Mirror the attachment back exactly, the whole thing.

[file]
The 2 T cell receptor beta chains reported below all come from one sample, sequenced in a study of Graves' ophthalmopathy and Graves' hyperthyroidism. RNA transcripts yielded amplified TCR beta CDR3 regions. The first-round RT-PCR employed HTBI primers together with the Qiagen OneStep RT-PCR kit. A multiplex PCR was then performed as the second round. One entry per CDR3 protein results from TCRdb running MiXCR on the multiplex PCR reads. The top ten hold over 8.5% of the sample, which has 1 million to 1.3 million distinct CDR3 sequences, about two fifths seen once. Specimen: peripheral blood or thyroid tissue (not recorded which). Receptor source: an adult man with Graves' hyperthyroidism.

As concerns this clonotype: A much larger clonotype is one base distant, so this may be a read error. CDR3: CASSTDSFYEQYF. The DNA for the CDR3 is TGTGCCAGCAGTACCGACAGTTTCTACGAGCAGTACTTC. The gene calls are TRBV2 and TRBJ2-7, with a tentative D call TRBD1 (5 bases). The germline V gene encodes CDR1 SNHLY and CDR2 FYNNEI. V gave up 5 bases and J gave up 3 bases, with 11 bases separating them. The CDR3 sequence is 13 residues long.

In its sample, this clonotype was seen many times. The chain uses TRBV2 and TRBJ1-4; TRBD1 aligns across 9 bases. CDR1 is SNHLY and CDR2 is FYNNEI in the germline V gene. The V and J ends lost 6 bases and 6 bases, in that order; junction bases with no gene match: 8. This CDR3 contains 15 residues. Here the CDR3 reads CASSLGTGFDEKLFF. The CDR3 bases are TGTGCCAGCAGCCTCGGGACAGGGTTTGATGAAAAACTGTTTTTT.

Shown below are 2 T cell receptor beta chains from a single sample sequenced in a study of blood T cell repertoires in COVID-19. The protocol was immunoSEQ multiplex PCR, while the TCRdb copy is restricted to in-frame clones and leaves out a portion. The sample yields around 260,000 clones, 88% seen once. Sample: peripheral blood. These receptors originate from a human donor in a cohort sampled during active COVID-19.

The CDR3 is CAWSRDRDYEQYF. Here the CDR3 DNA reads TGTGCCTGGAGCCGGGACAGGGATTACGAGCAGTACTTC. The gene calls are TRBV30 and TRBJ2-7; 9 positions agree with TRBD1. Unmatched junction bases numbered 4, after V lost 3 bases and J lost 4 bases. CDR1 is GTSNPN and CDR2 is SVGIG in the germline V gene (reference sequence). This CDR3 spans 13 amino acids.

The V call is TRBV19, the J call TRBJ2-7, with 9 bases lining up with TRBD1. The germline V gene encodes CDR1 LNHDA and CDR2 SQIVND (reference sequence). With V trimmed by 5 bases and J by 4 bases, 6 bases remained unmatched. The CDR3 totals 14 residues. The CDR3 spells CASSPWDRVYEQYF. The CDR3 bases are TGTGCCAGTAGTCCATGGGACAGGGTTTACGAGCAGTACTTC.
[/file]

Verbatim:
The 2 T cell receptor beta chains reported below all come from one sample, sequenced in a study of Graves' ophthalmopathy and Graves' hyperthyroidism. RNA transcripts yielded amplified TCR beta CDR3 regions. The first-round RT-PCR employed HTBI primers together with the Qiagen OneStep RT-PCR kit. A multiplex PCR was then performed as the second round. One entry per CDR3 protein results from TCRdb running MiXCR on the multiplex PCR reads. The top ten hold over 8.5% of the sample, which has 1 million to 1.3 million distinct CDR3 sequences, about two fifths seen once. Specimen: peripheral blood or thyroid tissue (not recorded which). Receptor source: an adult man with Graves' hyperthyroidism.

As concerns this clonotype: A much larger clonotype is one base distant, so this may be a read error. CDR3: CASSTDSFYEQYF. The DNA for the CDR3 is TGTGCCAGCAGTACCGACAGTTTCTACGAGCAGTACTTC. The gene calls are TRBV2 and TRBJ2-7, with a tentative D call TRBD1 (5 bases). The germline V gene encodes CDR1 SNHLY and CDR2 FYNNEI. V gave up 5 bases and J gave up 3 bases, with 11 bases separating them. The CDR3 sequence is 13 residues long.

In its sample, this clonotype was seen many times. The chain uses TRBV2 and TRBJ1-4; TRBD1 aligns across 9 bases. CDR1 is SNHLY and CDR2 is FYNNEI in the germline V gene. The V and J ends lost 6 bases and 6 bases, in that order; junction bases with no gene match: 8. This CDR3 contains 15 residues. Here the CDR3 reads CASSLGTGFDEKLFF. The CDR3 bases are TGTGCCAGCAGCCTCGGGACAGGGTTTGATGAAAAACTGTTTTTT.

Shown below are 2 T cell receptor beta chains from a single sample sequenced in a study of blood T cell repertoires in COVID-19. The protocol was immunoSEQ multiplex PCR, while the TCRdb copy is restricted to in-frame clones and leaves out a portion. The sample yields around 260,000 clones, 88% seen once. Sample: peripheral blood. These receptors originate from a human donor in a cohort sampled during active COVID-19.

The CDR3 is CAWSRDRDYEQYF. Here the CDR3 DNA reads TGTGCCTGGAGCCGGGACAGGGATTACGAGCAGTACTTC. The gene calls are TRBV30 and TRBJ2-7; 9 positions agree with TRBD1. Unmatched junction bases numbered 4, after V lost 3 bases and J lost 4 bases. CDR1 is GTSNPN and CDR2 is SVGIG in the germline V gene (reference sequence). This CDR3 spans 13 amino acids.

The V call is TRBV19, the J call TRBJ2-7, with 9 bases lining up with TRBD1. The germline V gene encodes CDR1 LNHDA and CDR2 SQIVND (reference sequence). With V trimmed by 5 bases and J by 4 bases, 6 bases remained unmatched. The CDR3 totals 14 residues. The CDR3 spells CASSPWDRVYEQYF. The CDR3 bases are TGTGCCAGTAGTCCATGGGACAGGGTTTACGAGCAGTACTTC.